Review: Rural Church's Approaches to Evangelism in Recent Years

A rural village in Lin'an District, Hangzhou, China's eastern-coastal Zhejiang Province.
A rural village in Lin'an District, Hangzhou, China's eastern-coastal Zhejiang Province.
By CCD contributor: Mu Feng November 23rd, 2020


For in the gospel the righteousness of God is revealed—a righteousness that is by faith from first to last, just as it is written: “The righteous will live by faith.”(Romans 1:17)

Recent years have witnessed many changes in how rural churches have done evangelism. Music performed by bands has replaced the distribution of gospel tracts, attracting more people to Christianity.

Some churches gradually have added instruments, such as keyboard, drum, guitar, trumpet, and tuba. 

Before performing with instruments, bands rehearse the songs they will play and accompanying dance performance. People come to know that the Christian faith is not just limited to church services or gatherings but also includes an enriched cultural and faith life. 

When rural churches give a musical performance with a band, a basic interpretation of Christianity will be given plus the explanation is written in gospel booklets.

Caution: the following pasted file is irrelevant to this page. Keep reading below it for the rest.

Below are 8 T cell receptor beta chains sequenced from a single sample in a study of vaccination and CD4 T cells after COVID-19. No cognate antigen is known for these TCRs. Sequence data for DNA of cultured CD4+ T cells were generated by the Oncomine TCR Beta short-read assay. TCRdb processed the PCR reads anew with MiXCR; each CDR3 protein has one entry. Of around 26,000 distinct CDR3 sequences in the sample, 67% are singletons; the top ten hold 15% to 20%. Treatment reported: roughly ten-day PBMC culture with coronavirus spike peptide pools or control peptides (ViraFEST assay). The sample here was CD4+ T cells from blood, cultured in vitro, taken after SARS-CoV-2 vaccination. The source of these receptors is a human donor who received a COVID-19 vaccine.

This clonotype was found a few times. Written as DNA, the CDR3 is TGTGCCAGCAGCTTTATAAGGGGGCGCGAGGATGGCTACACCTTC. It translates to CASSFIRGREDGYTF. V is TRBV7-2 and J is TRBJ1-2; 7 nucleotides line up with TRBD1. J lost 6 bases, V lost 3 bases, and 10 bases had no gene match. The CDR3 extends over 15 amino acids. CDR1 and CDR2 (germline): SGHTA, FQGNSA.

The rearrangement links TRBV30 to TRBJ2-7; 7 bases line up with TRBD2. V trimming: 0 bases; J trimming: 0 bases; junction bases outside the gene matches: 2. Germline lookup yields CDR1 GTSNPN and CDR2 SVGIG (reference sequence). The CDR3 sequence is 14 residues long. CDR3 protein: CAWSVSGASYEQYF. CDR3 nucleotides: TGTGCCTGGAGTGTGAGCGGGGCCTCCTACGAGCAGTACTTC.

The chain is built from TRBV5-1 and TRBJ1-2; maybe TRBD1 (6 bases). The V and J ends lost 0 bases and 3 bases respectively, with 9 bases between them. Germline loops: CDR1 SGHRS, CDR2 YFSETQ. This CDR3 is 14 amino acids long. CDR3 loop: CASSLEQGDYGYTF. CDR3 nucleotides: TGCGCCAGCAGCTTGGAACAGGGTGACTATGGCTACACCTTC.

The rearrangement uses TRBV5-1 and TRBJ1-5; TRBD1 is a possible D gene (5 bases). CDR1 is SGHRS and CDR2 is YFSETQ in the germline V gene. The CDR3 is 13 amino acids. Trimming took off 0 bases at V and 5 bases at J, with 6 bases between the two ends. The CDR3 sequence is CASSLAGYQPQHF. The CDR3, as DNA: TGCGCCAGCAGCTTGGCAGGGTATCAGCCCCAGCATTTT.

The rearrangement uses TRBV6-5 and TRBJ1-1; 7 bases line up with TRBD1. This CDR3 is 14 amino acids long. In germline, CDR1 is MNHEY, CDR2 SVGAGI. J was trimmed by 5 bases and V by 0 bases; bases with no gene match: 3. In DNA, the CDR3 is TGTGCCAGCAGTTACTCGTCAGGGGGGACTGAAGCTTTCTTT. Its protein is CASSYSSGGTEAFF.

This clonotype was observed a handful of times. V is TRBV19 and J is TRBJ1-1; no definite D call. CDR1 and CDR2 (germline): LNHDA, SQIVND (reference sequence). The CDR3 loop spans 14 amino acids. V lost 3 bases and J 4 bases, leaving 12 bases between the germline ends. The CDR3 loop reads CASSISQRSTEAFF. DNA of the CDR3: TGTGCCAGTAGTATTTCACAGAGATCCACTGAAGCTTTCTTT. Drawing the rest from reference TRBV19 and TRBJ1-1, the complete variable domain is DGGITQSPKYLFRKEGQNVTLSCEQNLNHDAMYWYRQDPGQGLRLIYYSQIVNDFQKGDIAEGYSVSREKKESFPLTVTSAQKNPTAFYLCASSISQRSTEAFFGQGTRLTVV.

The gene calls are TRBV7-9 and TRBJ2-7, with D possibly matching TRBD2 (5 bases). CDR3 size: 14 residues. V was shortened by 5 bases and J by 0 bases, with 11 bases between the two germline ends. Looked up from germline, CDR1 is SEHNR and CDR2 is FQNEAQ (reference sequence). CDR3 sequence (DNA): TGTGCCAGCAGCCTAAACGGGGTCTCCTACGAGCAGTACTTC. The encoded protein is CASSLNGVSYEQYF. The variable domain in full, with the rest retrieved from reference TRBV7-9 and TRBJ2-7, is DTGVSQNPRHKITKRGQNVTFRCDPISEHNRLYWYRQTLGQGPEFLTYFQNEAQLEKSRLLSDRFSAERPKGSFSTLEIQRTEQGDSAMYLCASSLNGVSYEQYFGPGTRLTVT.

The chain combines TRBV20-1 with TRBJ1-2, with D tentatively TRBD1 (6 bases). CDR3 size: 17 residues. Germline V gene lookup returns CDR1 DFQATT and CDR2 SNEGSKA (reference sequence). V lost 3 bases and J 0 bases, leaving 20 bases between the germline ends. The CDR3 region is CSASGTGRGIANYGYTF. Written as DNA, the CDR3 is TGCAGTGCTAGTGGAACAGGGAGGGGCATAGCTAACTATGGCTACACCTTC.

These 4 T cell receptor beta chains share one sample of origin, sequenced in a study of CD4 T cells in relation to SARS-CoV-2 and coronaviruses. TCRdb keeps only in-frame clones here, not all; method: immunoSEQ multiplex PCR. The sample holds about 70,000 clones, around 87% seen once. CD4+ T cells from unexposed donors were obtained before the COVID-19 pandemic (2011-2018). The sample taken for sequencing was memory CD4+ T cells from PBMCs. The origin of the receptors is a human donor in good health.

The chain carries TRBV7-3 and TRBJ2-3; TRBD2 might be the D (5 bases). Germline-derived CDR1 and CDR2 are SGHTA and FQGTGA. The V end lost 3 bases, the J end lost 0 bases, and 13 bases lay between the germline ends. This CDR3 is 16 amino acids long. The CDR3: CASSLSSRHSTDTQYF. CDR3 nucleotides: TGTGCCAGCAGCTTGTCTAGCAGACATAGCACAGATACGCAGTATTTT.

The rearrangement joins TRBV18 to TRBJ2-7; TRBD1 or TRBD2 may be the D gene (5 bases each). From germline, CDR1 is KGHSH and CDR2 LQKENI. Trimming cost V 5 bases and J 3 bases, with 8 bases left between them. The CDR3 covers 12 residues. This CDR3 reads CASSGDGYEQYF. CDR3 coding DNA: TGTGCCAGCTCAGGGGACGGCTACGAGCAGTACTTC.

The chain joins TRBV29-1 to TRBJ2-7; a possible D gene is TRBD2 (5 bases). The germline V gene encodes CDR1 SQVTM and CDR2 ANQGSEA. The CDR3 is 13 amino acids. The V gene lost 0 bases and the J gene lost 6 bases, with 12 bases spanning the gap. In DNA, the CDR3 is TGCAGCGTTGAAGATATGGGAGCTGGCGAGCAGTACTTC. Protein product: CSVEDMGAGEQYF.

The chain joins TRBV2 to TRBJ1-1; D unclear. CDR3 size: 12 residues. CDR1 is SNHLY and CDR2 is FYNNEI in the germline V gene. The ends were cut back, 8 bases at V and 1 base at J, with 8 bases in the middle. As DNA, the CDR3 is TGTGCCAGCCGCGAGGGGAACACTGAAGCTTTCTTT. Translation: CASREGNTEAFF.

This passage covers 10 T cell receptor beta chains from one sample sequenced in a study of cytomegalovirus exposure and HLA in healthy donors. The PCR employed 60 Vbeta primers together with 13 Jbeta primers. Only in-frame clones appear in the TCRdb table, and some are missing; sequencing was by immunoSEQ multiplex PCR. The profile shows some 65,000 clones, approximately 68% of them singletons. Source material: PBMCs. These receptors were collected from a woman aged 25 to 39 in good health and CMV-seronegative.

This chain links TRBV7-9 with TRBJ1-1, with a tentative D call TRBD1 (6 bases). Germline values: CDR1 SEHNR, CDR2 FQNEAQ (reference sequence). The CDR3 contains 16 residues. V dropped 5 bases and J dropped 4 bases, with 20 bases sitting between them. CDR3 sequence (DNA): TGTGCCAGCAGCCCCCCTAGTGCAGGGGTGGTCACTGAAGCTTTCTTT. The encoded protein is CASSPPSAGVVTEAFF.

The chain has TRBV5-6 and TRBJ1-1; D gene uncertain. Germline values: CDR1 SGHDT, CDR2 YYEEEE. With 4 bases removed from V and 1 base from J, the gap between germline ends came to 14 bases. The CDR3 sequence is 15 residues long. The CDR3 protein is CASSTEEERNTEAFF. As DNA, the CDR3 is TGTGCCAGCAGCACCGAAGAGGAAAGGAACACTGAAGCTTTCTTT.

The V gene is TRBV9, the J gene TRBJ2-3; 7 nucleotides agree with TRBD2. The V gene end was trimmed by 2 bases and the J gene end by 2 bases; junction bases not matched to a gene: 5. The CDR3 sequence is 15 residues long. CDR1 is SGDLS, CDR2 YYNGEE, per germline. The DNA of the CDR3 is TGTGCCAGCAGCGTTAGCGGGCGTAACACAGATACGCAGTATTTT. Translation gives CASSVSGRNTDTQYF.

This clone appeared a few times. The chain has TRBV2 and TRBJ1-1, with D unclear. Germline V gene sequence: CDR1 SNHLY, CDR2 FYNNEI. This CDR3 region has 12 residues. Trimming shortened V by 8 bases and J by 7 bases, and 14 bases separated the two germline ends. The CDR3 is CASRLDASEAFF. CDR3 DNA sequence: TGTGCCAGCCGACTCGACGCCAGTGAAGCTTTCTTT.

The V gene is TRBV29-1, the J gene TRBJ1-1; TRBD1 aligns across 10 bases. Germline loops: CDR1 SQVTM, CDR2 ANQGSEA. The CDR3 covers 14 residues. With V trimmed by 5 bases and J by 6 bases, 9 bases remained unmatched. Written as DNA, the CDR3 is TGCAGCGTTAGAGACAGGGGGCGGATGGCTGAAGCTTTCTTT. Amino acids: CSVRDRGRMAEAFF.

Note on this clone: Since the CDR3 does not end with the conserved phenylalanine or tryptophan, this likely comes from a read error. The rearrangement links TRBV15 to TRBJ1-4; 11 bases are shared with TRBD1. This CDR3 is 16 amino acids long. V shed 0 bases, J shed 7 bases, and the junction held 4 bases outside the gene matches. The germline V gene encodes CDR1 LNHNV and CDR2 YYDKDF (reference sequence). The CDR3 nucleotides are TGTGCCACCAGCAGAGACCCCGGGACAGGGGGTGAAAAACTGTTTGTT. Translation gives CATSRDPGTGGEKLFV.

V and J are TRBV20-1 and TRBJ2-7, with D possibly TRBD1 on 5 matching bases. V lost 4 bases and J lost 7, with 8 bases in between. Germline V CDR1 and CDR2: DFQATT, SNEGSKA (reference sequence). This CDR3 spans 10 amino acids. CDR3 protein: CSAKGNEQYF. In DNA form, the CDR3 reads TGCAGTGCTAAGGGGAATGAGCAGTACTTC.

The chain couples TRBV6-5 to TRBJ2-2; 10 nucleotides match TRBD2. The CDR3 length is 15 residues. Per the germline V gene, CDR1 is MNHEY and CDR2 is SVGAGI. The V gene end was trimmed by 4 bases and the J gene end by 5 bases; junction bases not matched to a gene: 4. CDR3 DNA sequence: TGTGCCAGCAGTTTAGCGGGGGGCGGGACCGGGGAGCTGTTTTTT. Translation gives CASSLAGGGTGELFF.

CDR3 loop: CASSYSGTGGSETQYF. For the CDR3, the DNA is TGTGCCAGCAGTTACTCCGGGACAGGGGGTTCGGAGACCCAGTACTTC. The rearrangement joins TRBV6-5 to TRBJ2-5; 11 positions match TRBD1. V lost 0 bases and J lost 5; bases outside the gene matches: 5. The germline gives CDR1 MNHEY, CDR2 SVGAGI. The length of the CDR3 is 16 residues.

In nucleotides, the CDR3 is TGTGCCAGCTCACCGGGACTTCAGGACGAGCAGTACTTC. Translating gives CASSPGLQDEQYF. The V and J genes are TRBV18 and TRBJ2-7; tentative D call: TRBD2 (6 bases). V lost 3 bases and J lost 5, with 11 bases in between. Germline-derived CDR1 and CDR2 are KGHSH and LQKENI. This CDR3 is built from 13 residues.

It’s hard to preach the gospel to the heart of people as some hymns or dances seem no different from commercial activities. The band performance presents the Christian faith in a different manner.

Second, rural churches spend much time in nursing homes or hospitals, aiding elderly lonely seniors in doing household chores, including cleaning sheets and giving haircuts.  

A Christian woman I know often went to help elderly residents of a nursing home wash their socks and bed linens while preaching the gospel to them. Eventually, an elderly person, moved by her good deeds, accepted the gospel.

During festivals, believers visit elderly homes and give gifts of fruit and clothes, revealing through their love that Christianity can bring help and hope to people’s lives.

In the past, rural people enjoyed meals together at the edge of their villages, each holding a bowl at the home of another person while chatting about household affairs. That served as the third opportunity to share the gospel in the countryside. 

Maybe when a Christian was known by their village, non-Christian members were reluctant to accept Christ as Savior because that person failed to give a good testimony through their family life and personal conduct. 

Actually, the great challenge for rural believers lies in family life and personal deeds. If a Christian can’t manage the relation between a mother-in-law and a daughter-in-law or teach their children well, or have a bad personal reputation, the identity of “Christian” becomes nominal. Then the world sees a Christian as nothing different at all.

We need to spend time and effort in our faith as we strive to bring glory to God in every day's life. 

- Translated by Karen Luo


related articles
LATEST FROM Church & Ministries